One of John Browning's nearly forgotten early Colts, the Model 1902 Sporting was just in production for six years during the administration of Teddy Roosevelt.

Sandwiched between Colt's Model 1900 and the smaller but more successful Model 1903 Pocket, the big Model 1902 used an impressive 6-inch barrel which gave it a nearly 9-inch long overall length and a weight the tipped the scales at about 35-ounces.

Browning's Sept. 9, 1902 patent drawings, showing the inner workings of the short-recoil action and that long slide at work.​​​​​

Chambered in .38 Auto-- not to be confused with the similar but much hotter .38 Super which would be introduced in the 1920s or the dimensionally similar 9x23mm Largo-- the big Colt had a 7-shot single stack magazine. 

This early Model 1902 Sporting up for grabs in the Vault has 16 square-cut front slide serrations. Later versions would move to 19 triangular-cut serrations before they were moved to the rear of the slide, a feature common on M1911s to this day.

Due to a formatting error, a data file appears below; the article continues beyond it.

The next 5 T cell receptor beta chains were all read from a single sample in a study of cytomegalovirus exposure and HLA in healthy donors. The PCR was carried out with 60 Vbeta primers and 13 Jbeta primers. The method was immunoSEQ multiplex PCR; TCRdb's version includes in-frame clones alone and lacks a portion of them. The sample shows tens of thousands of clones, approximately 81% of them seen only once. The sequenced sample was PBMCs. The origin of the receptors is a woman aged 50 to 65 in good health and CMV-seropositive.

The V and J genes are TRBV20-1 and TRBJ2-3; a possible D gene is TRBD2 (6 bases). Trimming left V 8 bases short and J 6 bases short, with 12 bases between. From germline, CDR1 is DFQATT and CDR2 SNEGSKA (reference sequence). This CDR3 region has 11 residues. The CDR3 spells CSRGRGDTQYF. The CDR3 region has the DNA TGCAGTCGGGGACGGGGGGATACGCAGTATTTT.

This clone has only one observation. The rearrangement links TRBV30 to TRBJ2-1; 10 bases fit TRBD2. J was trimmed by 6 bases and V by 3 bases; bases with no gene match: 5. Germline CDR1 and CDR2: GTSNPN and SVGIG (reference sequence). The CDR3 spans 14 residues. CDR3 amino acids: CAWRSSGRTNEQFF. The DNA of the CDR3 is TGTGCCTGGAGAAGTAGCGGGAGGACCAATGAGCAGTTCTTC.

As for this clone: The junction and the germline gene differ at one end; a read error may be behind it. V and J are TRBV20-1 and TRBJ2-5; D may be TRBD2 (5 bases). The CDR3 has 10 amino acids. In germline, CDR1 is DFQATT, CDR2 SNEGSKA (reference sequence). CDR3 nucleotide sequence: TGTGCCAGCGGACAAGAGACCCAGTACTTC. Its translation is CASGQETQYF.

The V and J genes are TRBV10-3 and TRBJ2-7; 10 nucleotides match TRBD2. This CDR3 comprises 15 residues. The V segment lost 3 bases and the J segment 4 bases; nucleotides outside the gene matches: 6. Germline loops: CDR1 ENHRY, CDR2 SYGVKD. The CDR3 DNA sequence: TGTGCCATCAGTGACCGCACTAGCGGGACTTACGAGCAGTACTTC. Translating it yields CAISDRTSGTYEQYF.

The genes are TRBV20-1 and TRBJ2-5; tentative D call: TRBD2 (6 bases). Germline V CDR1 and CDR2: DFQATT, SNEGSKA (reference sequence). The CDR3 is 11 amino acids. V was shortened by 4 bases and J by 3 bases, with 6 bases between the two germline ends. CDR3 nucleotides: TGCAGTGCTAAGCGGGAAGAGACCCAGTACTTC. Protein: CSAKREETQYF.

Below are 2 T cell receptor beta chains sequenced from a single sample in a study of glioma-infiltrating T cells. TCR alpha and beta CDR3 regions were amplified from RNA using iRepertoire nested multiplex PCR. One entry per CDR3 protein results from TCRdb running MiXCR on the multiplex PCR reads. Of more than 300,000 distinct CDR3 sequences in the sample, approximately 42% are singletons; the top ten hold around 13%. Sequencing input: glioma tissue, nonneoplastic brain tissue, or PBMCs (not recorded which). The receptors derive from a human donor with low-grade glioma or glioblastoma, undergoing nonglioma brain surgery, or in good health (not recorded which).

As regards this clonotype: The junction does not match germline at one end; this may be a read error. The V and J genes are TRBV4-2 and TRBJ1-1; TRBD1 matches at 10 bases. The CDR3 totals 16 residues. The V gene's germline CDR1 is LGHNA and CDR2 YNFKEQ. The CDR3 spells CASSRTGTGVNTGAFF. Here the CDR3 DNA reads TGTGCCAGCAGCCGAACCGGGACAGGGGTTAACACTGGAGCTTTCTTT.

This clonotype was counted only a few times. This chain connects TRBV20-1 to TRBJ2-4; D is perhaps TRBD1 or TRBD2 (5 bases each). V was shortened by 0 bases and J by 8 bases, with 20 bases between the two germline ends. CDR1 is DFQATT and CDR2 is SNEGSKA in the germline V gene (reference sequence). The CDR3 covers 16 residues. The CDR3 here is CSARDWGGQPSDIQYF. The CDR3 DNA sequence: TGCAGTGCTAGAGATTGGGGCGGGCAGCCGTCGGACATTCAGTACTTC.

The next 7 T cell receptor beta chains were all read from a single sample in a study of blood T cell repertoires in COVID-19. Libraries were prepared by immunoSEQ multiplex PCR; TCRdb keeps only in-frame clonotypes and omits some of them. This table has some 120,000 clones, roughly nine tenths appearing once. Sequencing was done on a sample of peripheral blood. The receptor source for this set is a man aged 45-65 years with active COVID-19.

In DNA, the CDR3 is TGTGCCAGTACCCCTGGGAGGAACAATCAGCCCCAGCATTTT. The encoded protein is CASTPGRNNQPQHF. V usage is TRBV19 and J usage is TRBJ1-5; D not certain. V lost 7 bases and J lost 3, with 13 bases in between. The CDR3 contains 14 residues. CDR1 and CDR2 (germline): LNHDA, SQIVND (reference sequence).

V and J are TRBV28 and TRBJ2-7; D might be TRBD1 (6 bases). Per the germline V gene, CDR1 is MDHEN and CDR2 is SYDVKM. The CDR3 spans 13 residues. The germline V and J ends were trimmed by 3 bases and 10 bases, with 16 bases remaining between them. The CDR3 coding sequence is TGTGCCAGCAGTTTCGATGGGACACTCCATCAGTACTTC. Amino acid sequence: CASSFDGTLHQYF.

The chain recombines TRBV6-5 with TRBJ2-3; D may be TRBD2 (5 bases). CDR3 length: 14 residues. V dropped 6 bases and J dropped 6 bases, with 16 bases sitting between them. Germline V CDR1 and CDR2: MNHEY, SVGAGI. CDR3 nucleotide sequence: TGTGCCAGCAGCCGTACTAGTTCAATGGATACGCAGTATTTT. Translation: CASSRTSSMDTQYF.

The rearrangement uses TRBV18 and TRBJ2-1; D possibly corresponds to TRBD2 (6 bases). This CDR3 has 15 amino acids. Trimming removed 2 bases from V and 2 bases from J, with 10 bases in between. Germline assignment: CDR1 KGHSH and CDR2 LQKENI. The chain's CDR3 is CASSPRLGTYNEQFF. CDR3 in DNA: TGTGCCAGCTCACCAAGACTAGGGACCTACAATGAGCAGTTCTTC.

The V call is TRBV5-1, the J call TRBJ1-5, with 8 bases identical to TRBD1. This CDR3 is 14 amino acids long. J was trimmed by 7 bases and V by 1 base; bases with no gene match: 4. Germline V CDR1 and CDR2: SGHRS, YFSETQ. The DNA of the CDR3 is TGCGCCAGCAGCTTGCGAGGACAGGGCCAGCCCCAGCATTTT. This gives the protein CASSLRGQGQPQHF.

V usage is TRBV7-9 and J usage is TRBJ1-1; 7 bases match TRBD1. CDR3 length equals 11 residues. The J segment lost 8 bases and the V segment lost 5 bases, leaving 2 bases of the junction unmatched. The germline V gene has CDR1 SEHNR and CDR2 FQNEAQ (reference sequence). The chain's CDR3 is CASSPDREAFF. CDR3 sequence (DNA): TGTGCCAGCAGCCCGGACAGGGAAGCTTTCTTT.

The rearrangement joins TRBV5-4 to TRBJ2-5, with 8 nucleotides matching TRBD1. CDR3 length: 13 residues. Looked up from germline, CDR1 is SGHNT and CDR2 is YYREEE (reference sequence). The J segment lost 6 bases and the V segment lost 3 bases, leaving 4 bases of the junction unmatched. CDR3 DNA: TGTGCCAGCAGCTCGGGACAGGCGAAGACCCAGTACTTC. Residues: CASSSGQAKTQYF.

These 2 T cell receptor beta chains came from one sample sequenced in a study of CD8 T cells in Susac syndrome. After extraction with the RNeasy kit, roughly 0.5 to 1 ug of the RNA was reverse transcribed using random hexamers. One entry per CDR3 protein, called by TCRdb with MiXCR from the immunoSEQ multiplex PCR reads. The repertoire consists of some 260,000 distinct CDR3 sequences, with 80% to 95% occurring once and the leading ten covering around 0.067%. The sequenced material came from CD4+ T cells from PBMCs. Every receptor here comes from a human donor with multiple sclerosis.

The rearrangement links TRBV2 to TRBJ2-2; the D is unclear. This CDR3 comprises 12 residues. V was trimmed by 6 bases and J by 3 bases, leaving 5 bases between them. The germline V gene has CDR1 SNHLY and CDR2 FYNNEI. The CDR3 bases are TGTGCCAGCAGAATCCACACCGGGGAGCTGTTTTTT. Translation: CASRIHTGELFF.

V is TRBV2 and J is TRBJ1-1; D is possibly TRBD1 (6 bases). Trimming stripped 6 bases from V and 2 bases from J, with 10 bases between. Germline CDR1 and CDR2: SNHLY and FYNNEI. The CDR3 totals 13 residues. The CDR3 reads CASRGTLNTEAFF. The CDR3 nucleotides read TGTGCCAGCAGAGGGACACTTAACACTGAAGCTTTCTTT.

Now that's a sight radius!
This example uses a rounded spur trigger, another feature introduced at the time from feedback on the earlier Model 1900. Also, note the original molded black hard rubber grips. 

The U.S. military showed some interest in the Model 1900 which preceded the design, and Colt produced a "Military" version of the M1902, complete with a lanyard ring. The Army ordered 200 examples for testing and evaluation but found them too awkward and felt the .38 Auto cartridge was underpowered for their purposes, feedback that eventually led Mr. Browning and Colt to develop the M1903 to fix the first and then the .45ACP to fix the latter. 

While the M1902 Military, in the end, proved slightly more popular and remained in low-scale production through the 1920s, the M1902 Sporting line was shuttered in 1907. In all, less than 7,000 or so of these interesting longslides were produced.

Like interesting old guns such as the M1902? Be sure to check out our carefully curated selections in the Collector's Corner and Military Classics sections where history is just a click away.

revolver barrel loading graphic